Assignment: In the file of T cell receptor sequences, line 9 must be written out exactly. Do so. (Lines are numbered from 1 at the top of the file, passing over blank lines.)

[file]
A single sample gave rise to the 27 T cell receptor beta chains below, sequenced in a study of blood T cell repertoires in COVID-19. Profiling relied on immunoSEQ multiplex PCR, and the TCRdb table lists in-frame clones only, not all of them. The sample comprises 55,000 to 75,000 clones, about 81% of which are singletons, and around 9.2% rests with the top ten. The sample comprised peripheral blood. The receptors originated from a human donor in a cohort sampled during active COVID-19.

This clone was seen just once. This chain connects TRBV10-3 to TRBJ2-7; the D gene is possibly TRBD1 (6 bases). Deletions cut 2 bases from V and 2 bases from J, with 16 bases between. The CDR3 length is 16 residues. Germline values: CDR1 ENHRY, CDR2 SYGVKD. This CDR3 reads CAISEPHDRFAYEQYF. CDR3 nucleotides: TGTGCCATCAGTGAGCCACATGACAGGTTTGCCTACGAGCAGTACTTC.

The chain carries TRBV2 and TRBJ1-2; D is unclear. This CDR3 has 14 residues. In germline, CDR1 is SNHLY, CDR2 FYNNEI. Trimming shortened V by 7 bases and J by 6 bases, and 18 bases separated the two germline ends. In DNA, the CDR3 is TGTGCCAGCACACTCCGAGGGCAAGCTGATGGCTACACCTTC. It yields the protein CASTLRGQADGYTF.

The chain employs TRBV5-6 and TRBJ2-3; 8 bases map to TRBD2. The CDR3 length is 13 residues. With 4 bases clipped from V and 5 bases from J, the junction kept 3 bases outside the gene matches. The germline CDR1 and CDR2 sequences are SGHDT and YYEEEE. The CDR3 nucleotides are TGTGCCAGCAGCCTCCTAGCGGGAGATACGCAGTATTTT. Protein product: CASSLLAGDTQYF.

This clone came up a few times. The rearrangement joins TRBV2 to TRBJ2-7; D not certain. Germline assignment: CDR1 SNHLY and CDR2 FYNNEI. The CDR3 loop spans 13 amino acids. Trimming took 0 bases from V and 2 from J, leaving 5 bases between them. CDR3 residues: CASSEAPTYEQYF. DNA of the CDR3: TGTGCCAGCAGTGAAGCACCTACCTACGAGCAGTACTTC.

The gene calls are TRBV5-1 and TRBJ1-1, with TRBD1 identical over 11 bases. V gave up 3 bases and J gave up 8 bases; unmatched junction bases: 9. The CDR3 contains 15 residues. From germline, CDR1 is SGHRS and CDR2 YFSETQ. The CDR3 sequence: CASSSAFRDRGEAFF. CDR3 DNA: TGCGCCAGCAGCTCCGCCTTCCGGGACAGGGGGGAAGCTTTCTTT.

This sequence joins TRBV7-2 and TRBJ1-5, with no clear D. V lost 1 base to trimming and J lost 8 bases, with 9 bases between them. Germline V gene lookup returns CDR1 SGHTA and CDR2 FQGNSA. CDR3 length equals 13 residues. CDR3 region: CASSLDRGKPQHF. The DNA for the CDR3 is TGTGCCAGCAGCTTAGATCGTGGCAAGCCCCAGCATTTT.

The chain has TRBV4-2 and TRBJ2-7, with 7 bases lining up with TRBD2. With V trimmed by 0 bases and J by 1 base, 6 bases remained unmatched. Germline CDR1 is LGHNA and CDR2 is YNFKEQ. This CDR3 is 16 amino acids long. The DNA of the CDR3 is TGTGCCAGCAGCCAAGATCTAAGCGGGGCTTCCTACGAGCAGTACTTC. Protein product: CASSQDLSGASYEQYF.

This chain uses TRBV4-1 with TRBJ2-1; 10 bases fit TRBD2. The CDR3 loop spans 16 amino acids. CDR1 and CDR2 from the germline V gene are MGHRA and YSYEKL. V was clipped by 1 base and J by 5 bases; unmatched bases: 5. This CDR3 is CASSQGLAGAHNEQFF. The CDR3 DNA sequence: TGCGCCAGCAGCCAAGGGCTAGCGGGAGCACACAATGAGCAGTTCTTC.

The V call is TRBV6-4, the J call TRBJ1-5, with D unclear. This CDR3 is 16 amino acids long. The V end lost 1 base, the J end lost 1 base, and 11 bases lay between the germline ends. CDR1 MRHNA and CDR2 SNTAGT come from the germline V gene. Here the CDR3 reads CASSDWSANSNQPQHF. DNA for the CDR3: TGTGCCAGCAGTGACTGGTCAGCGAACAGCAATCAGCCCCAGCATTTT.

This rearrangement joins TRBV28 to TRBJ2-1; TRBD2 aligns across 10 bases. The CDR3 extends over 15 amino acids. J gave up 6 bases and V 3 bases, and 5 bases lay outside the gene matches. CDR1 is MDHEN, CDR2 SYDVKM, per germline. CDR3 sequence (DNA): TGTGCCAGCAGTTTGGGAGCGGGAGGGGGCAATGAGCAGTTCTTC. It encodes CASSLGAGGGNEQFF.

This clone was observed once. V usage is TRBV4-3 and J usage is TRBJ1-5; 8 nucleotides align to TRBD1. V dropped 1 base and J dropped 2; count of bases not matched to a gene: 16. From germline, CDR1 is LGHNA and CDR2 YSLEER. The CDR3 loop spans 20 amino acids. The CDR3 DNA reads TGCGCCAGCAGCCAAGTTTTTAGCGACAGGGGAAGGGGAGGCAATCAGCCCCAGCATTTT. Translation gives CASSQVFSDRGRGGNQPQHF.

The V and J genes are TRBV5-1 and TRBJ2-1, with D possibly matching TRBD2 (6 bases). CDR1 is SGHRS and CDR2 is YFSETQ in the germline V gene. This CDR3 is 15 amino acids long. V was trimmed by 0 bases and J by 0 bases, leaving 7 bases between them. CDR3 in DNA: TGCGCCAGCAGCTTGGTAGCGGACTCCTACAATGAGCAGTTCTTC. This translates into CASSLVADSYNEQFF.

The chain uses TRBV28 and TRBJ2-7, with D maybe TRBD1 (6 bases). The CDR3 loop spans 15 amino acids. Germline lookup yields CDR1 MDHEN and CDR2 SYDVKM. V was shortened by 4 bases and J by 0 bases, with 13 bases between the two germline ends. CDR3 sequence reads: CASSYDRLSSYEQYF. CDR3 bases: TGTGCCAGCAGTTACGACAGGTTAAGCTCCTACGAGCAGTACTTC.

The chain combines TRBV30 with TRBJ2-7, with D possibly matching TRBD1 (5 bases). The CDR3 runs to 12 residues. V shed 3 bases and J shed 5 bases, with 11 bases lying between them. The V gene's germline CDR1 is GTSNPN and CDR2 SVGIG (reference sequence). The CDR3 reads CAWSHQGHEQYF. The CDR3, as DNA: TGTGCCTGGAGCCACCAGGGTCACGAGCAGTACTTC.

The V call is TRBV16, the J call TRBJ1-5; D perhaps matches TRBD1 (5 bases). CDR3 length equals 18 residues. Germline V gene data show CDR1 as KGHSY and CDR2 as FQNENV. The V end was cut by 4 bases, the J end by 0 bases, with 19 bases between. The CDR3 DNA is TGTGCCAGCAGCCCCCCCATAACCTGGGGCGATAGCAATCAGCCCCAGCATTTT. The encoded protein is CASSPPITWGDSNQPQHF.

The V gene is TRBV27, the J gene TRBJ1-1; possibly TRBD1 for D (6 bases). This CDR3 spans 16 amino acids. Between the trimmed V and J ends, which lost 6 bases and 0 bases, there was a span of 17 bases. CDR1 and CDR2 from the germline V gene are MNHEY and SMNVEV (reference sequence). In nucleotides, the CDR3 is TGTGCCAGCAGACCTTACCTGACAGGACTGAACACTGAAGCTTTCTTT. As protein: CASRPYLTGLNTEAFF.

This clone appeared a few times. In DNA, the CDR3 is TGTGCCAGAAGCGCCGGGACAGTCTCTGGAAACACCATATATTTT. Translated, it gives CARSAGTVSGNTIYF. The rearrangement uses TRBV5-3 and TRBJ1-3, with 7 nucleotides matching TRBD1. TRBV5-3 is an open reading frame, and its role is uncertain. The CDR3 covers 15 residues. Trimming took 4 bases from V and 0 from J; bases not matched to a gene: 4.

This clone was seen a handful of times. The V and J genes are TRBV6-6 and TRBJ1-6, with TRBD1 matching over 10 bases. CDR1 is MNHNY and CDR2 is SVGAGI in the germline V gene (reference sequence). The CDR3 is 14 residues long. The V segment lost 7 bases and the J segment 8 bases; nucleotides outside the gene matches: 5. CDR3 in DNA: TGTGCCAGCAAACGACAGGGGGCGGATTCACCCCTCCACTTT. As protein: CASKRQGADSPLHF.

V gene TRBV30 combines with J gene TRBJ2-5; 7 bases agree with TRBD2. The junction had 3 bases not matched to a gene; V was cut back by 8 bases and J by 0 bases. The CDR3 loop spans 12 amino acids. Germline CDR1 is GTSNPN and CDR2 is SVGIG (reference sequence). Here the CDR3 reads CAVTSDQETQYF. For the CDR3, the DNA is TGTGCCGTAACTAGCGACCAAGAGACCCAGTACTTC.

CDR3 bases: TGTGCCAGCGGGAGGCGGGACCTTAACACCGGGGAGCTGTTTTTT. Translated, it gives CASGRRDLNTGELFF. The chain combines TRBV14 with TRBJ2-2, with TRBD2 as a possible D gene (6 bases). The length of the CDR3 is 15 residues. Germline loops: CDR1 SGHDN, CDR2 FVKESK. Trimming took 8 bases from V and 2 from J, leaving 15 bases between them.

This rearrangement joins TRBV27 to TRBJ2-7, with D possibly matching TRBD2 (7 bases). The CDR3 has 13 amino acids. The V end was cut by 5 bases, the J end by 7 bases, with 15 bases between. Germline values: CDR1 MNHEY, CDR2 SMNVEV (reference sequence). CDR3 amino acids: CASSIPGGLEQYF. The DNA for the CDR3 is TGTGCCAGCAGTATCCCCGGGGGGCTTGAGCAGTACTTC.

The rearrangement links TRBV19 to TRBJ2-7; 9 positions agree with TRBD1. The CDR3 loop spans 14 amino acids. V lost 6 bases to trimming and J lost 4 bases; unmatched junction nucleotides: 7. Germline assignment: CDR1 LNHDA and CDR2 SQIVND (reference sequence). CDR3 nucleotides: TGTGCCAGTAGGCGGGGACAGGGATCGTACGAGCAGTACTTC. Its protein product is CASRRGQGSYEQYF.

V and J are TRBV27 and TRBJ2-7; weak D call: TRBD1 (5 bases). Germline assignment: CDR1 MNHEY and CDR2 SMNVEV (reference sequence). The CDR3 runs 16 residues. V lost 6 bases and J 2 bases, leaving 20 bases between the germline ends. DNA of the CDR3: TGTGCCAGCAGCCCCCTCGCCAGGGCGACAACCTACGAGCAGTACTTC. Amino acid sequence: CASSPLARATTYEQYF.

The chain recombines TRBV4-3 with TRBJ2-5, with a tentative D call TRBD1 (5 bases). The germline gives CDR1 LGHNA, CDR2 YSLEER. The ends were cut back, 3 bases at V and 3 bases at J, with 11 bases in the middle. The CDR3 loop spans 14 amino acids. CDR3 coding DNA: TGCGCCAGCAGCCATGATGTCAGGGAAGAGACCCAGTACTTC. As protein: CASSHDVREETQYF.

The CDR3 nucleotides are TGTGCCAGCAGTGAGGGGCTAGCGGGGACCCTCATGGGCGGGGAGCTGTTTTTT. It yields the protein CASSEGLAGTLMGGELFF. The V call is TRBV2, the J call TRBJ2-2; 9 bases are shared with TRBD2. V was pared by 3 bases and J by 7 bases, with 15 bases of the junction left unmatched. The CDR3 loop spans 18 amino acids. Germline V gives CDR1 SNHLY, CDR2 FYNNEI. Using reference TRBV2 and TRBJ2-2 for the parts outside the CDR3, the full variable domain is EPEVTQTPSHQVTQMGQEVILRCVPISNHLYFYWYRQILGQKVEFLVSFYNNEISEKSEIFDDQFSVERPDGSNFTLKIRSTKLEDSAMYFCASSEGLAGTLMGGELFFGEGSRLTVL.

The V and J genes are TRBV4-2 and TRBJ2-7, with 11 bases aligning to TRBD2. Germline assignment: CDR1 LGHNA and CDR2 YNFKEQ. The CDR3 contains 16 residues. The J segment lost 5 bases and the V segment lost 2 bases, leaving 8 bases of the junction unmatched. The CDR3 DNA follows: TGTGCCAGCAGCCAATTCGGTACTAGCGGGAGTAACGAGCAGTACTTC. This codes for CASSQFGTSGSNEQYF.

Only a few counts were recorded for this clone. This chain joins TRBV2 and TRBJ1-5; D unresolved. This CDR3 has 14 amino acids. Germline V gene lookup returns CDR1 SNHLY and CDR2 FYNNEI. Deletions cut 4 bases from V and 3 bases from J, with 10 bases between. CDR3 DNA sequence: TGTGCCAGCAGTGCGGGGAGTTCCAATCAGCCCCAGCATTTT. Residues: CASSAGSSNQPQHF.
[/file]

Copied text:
This chain uses TRBV4-1 with TRBJ2-1; 10 bases fit TRBD2. The CDR3 loop spans 16 amino acids. CDR1 and CDR2 from the germline V gene are MGHRA and YSYEKL. V was clipped by 1 base and J by 5 bases; unmatched bases: 5. This CDR3 is CASSQGLAGAHNEQFF. The CDR3 DNA sequence: TGCGCCAGCAGCCAAGGGCTAGCGGGAGCACACAATGAGCAGTTCTTC.